The authenticity of your green cleaning program depends on two things – the completeness of your green protocol and how you talk about it. The former is addressed in Part 4. This article details decisions related to your public messaging about green cleaning. The three main areas are legality of claims, removing consumer bias and creating awareness for vulnerable populations.

New! Improved! Legal?

Marketers are notorious for making lofty but nebulous claims that are difficult to substantiate. “Bio-degradable” is a term consumers understand but “natural” and “organic” are often misunderstood. Obama’s Executive Order No. 13514 gives us no help when it comes to figuring out how to quantify how “green” our service is.

The Federal Trade Commission has established and maintained guidelines on environmental claims in advertising since 1992. These are not standards. The FTC considers how consumers interpret environmental claims and then enforces those meanings, according to Randy Shaheen, partner with advertising law firm Venable LLP.  The FTC’s purpose is to defend the American public from deceptive or unfair marketing practices. It’s important to understand what “greenwashing” is to avoid trouble with your reputation or the law.

Especially pertinent to our industry are three types of claims: general environmental benefits, “free of” statements and environmental seals. Using these terms in a non-compliant manner is illegal.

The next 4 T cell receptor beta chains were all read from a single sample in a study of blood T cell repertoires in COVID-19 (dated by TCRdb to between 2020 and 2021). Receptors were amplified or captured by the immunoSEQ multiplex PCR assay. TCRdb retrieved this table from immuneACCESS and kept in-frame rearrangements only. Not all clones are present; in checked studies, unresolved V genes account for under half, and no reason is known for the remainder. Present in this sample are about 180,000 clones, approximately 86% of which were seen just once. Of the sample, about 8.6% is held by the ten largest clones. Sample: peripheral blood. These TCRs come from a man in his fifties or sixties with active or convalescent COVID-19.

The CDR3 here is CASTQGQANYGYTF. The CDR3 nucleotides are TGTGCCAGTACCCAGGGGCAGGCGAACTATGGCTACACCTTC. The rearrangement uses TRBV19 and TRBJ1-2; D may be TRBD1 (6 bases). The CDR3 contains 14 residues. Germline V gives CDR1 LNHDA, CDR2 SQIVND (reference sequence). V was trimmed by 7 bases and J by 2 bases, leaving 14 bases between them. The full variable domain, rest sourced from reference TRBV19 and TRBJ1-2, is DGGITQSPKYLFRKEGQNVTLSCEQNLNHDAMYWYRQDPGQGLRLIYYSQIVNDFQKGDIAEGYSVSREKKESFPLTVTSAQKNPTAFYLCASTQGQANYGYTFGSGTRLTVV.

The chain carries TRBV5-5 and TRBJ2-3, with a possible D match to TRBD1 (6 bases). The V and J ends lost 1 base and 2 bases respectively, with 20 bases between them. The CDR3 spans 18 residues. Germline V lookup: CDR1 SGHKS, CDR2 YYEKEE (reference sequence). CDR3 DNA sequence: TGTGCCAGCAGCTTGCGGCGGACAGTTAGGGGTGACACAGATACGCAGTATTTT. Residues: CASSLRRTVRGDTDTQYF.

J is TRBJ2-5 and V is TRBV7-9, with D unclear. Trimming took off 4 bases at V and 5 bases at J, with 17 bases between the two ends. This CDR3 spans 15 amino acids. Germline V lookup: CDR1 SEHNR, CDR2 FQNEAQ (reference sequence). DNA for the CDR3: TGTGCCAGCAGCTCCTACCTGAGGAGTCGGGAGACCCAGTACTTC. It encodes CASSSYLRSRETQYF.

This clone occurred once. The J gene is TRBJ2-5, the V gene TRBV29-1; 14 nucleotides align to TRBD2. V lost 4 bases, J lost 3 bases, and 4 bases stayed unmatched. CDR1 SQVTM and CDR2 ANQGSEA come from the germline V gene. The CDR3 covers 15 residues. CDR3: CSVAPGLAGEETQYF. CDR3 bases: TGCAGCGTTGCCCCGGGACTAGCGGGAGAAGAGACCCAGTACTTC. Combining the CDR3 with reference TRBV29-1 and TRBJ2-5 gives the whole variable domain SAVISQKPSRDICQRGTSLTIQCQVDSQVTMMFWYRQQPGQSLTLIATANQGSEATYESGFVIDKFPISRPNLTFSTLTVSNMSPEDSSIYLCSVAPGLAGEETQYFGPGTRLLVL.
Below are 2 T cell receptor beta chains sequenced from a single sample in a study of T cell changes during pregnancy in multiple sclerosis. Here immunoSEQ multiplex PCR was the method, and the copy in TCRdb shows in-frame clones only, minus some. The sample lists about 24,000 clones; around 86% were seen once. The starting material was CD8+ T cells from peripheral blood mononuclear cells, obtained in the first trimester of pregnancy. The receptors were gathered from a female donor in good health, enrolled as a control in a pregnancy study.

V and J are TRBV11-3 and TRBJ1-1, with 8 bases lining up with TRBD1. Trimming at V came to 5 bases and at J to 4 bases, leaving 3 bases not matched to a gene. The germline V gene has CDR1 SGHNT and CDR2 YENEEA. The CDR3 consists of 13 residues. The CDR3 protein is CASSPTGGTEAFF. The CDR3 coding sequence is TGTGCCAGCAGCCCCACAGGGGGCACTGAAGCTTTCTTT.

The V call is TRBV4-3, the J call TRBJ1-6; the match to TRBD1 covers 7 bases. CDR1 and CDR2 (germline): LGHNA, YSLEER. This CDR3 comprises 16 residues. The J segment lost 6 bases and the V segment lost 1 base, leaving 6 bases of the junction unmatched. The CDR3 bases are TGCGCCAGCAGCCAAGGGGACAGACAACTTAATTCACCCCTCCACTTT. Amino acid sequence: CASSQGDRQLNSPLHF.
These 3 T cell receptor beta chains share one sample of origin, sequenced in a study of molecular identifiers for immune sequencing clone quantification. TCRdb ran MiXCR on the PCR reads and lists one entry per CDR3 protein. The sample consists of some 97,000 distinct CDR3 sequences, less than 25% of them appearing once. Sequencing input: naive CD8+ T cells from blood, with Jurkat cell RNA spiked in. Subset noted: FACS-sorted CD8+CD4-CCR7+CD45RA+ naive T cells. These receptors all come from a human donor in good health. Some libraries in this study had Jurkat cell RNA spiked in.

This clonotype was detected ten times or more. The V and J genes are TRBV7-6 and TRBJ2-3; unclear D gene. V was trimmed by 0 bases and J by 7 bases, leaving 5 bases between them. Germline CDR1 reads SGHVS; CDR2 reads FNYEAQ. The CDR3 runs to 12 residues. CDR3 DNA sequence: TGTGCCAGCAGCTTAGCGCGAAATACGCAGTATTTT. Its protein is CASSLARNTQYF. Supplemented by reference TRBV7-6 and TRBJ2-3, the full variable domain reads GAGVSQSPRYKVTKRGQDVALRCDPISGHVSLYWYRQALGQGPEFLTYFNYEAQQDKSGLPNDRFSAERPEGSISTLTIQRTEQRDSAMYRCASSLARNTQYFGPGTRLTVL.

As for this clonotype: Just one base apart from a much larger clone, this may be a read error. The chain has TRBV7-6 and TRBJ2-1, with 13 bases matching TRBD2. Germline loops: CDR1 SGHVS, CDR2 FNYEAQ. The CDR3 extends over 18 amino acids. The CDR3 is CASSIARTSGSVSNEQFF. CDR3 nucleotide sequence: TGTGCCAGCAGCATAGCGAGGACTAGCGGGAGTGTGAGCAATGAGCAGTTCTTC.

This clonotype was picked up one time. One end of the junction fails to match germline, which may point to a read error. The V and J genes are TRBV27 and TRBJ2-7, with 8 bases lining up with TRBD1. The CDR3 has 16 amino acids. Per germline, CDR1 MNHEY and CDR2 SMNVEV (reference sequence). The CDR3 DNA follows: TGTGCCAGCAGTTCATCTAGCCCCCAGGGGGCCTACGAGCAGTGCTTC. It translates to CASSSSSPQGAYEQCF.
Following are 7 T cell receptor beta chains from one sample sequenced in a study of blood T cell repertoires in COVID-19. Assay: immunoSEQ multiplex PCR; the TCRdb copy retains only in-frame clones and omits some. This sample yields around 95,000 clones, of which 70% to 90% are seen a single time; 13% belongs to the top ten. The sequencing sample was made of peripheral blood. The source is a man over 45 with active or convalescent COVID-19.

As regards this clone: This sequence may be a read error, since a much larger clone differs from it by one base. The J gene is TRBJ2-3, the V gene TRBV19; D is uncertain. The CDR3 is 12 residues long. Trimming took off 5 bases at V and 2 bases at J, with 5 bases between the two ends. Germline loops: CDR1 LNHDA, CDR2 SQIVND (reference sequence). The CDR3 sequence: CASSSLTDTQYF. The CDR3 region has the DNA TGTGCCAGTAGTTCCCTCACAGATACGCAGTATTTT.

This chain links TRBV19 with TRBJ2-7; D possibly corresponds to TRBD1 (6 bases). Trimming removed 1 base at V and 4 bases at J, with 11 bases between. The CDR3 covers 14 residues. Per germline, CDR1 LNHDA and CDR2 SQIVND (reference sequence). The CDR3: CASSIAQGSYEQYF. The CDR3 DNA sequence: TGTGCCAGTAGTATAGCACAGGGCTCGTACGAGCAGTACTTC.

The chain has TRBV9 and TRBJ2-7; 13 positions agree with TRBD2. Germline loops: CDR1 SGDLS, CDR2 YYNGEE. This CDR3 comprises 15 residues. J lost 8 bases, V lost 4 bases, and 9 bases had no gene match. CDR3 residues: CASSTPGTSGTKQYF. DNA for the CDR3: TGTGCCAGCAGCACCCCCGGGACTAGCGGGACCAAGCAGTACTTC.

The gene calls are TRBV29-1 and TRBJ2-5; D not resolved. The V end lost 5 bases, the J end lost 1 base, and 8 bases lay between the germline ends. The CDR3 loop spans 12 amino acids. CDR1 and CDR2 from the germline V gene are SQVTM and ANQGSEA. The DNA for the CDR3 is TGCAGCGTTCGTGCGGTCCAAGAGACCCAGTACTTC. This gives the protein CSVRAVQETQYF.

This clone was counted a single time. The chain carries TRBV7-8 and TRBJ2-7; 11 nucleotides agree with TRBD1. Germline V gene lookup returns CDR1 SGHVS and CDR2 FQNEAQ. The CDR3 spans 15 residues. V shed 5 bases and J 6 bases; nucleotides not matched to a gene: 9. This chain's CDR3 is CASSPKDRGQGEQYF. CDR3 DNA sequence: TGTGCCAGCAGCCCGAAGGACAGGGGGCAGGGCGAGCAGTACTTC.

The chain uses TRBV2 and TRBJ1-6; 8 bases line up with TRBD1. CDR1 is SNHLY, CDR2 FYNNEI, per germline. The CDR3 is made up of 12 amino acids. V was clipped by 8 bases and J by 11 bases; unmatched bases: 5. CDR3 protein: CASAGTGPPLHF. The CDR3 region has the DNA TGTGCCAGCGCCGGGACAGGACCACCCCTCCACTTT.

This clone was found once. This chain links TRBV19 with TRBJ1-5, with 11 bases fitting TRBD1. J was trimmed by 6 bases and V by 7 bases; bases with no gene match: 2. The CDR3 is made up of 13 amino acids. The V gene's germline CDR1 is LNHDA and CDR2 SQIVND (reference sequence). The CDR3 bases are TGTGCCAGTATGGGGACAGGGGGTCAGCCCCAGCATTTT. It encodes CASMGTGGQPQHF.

Terms such as “environmentally friendly”, “green” and “eco-safe” are considered to be impossible to substantiate. Where using broad claims, messaging should include some tangible environmental benefit. For example, product labeling that claims to be environmentally friendly should back that up with some supporting statement. In the case of pre-mixed chemicals, it would be okay to state that reduced landfill packaging waste of x% resulted from diluting concentrated formulas instead of buying ready-to-use formulations.

Standards for green cleaning products require that chemistries be free of a long list of toxins including carcinogens, endocrine disruptors and neurotoxins. These are fair to assert as long as you have a material safety data sheet to demonstrate the chemical makeup of the product in question. (See Part 4 for more on safety data sheets and OSHA.)

Environmental seals and third party certifications are considered endorsements by the FTC and must be supported with the basis for that award. In the case of cleaning equipment, it is not enough to state that your vacuums are certified by the Carpet & Rug Institute’s Seal of Approval program. Back it up with a simple phrase like “Seal of Approval standards include minimum performance levels for soil removal and reduced wear and tear.” It is to your advantage to spell such things out because it only builds your credibility.

There are two more pitfalls to avoid with your messaging. These are not illegal, but they could damage your reputation and they certainly don’t uphold the standards of professionalism for our industry.

The first is hidden trade-offs. Suppose you use cleaning wipes. They may be impregnated with safer chemistries and even organic cleaning agents. But consider the paper component. This case is one you would hopefully not have to write messaging about, since environmentally-minded green cleaning services would likely reject such a product in the protocol development phase of their green launch.

The second is “lesser of the evils” assertions. An example would be the “mildest disinfectant”. Disinfectant cleaning solutions are not considered green because they are formulated to kill organisms, no matter how mild.

Extra Strength! Bias for more.